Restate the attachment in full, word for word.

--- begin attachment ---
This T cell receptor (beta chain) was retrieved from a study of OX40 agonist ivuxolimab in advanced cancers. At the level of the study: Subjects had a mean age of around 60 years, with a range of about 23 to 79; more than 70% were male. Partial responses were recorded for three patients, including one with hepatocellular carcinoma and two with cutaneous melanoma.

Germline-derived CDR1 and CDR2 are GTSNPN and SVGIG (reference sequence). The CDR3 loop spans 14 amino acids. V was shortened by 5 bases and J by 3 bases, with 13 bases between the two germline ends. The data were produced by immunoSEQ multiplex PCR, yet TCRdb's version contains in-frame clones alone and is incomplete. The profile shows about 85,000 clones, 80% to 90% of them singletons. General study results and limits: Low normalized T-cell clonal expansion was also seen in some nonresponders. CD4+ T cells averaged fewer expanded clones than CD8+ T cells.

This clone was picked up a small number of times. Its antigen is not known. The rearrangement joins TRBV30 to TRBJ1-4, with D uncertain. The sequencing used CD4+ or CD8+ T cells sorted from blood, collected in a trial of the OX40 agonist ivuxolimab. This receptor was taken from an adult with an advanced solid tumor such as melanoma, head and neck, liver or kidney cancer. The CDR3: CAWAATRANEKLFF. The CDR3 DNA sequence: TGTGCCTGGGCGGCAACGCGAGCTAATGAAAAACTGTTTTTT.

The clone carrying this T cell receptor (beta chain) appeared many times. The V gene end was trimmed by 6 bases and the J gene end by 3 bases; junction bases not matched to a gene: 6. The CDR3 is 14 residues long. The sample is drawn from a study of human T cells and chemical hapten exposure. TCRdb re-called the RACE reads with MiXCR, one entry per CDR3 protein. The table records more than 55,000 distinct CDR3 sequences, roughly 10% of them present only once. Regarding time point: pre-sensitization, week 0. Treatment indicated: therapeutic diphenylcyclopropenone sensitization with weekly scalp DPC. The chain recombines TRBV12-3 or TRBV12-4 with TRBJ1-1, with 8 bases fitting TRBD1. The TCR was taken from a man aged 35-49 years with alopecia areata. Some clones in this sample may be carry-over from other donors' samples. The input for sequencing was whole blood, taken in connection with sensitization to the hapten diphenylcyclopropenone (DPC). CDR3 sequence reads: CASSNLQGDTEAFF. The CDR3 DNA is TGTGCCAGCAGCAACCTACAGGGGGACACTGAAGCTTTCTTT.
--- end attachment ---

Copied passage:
This T cell receptor (beta chain) was retrieved from a study of OX40 agonist ivuxolimab in advanced cancers. At the level of the study: Subjects had a mean age of around 60 years, with a range of about 23 to 79; more than 70% were male. Partial responses were recorded for three patients, including one with hepatocellular carcinoma and two with cutaneous melanoma.

Germline-derived CDR1 and CDR2 are GTSNPN and SVGIG (reference sequence). The CDR3 loop spans 14 amino acids. V was shortened by 5 bases and J by 3 bases, with 13 bases between the two germline ends. The data were produced by immunoSEQ multiplex PCR, yet TCRdb's version contains in-frame clones alone and is incomplete. The profile shows about 85,000 clones, 80% to 90% of them singletons. General study results and limits: Low normalized T-cell clonal expansion was also seen in some nonresponders. CD4+ T cells averaged fewer expanded clones than CD8+ T cells.

This clone was picked up a small number of times. Its antigen is not known. The rearrangement joins TRBV30 to TRBJ1-4, with D uncertain. The sequencing used CD4+ or CD8+ T cells sorted from blood, collected in a trial of the OX40 agonist ivuxolimab. This receptor was taken from an adult with an advanced solid tumor such as melanoma, head and neck, liver or kidney cancer. The CDR3: CAWAATRANEKLFF. The CDR3 DNA sequence: TGTGCCTGGGCGGCAACGCGAGCTAATGAAAAACTGTTTTTT.

The clone carrying this T cell receptor (beta chain) appeared many times. The V gene end was trimmed by 6 bases and the J gene end by 3 bases; junction bases not matched to a gene: 6. The CDR3 is 14 residues long. The sample is drawn from a study of human T cells and chemical hapten exposure. TCRdb re-called the RACE reads with MiXCR, one entry per CDR3 protein. The table records more than 55,000 distinct CDR3 sequences, roughly 10% of them present only once. Regarding time point: pre-sensitization, week 0. Treatment indicated: therapeutic diphenylcyclopropenone sensitization with weekly scalp DPC. The chain recombines TRBV12-3 or TRBV12-4 with TRBJ1-1, with 8 bases fitting TRBD1. The TCR was taken from a man aged 35-49 years with alopecia areata. Some clones in this sample may be carry-over from other donors' samples. The input for sequencing was whole blood, taken in connection with sensitization to the hapten diphenylcyclopropenone (DPC). CDR3 sequence reads: CASSNLQGDTEAFF. The CDR3 DNA is TGTGCCAGCAGCAACCTACAGGGGGACACTGAAGCTTTCTTT.